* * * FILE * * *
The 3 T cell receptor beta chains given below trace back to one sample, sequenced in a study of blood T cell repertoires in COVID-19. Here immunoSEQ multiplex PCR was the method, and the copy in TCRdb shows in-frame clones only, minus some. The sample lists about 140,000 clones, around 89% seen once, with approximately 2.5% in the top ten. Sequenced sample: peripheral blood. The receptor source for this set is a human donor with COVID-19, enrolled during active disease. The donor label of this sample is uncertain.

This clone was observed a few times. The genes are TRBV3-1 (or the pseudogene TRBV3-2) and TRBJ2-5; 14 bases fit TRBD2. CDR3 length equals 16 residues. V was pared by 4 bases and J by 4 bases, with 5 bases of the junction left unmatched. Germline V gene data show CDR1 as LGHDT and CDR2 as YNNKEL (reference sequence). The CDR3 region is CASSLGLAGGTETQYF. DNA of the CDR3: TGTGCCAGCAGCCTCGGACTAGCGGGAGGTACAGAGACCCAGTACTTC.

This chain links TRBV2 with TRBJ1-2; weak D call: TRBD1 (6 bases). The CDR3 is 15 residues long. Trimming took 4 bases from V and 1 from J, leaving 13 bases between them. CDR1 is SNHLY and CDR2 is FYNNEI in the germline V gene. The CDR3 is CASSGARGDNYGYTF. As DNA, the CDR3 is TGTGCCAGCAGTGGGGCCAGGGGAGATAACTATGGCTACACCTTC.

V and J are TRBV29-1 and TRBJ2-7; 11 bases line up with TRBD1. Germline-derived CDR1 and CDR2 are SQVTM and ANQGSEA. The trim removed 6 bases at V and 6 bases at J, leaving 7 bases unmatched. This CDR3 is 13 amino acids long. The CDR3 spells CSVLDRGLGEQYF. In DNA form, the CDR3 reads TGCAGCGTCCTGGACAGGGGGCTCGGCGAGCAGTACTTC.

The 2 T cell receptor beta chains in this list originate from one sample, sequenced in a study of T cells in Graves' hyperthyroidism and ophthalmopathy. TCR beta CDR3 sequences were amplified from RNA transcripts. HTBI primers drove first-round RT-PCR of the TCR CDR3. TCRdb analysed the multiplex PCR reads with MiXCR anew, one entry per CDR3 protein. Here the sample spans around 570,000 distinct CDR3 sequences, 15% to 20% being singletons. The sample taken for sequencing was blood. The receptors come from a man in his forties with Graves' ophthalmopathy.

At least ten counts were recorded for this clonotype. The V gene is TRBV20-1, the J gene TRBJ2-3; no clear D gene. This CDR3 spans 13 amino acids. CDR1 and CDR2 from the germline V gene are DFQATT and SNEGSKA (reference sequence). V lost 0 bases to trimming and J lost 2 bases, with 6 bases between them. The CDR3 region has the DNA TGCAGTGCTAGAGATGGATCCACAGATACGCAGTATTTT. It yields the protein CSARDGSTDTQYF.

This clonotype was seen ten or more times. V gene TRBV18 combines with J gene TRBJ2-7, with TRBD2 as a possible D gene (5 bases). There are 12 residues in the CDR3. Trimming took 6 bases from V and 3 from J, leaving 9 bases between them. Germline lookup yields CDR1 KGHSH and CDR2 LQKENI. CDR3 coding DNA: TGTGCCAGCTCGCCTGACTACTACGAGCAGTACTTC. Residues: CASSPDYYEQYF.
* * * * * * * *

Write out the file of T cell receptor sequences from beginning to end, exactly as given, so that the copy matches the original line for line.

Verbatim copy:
The 3 T cell receptor beta chains given below trace back to one sample, sequenced in a study of blood T cell repertoires in COVID-19. Here immunoSEQ multiplex PCR was the method, and the copy in TCRdb shows in-frame clones only, minus some. The sample lists about 140,000 clones, around 89% seen once, with approximately 2.5% in the top ten. Sequenced sample: peripheral blood. The receptor source for this set is a human donor with COVID-19, enrolled during active disease. The donor label of this sample is uncertain.

This clone was observed a few times. The genes are TRBV3-1 (or the pseudogene TRBV3-2) and TRBJ2-5; 14 bases fit TRBD2. CDR3 length equals 16 residues. V was pared by 4 bases and J by 4 bases, with 5 bases of the junction left unmatched. Germline V gene data show CDR1 as LGHDT and CDR2 as YNNKEL (reference sequence). The CDR3 region is CASSLGLAGGTETQYF. DNA of the CDR3: TGTGCCAGCAGCCTCGGACTAGCGGGAGGTACAGAGACCCAGTACTTC.

This chain links TRBV2 with TRBJ1-2; weak D call: TRBD1 (6 bases). The CDR3 is 15 residues long. Trimming took 4 bases from V and 1 from J, leaving 13 bases between them. CDR1 is SNHLY and CDR2 is FYNNEI in the germline V gene. The CDR3 is CASSGARGDNYGYTF. As DNA, the CDR3 is TGTGCCAGCAGTGGGGCCAGGGGAGATAACTATGGCTACACCTTC.

V and J are TRBV29-1 and TRBJ2-7; 11 bases line up with TRBD1. Germline-derived CDR1 and CDR2 are SQVTM and ANQGSEA. The trim removed 6 bases at V and 6 bases at J, leaving 7 bases unmatched. This CDR3 is 13 amino acids long. The CDR3 spells CSVLDRGLGEQYF. In DNA form, the CDR3 reads TGCAGCGTCCTGGACAGGGGGCTCGGCGAGCAGTACTTC.

The 2 T cell receptor beta chains in this list originate from one sample, sequenced in a study of T cells in Graves' hyperthyroidism and ophthalmopathy. TCR beta CDR3 sequences were amplified from RNA transcripts. HTBI primers drove first-round RT-PCR of the TCR CDR3. TCRdb analysed the multiplex PCR reads with MiXCR anew, one entry per CDR3 protein. Here the sample spans around 570,000 distinct CDR3 sequences, 15% to 20% being singletons. The sample taken for sequencing was blood. The receptors come from a man in his forties with Graves' ophthalmopathy.

At least ten counts were recorded for this clonotype. The V gene is TRBV20-1, the J gene TRBJ2-3; no clear D gene. This CDR3 spans 13 amino acids. CDR1 and CDR2 from the germline V gene are DFQATT and SNEGSKA (reference sequence). V lost 0 bases to trimming and J lost 2 bases, with 6 bases between them. The CDR3 region has the DNA TGCAGTGCTAGAGATGGATCCACAGATACGCAGTATTTT. It yields the protein CSARDGSTDTQYF.

This clonotype was seen ten or more times. V gene TRBV18 combines with J gene TRBJ2-7, with TRBD2 as a possible D gene (5 bases). There are 12 residues in the CDR3. Trimming took 6 bases from V and 3 from J, leaving 9 bases between them. Germline lookup yields CDR1 KGHSH and CDR2 LQKENI. CDR3 coding DNA: TGTGCCAGCTCGCCTGACTACTACGAGCAGTACTTC. Residues: CASSPDYYEQYF.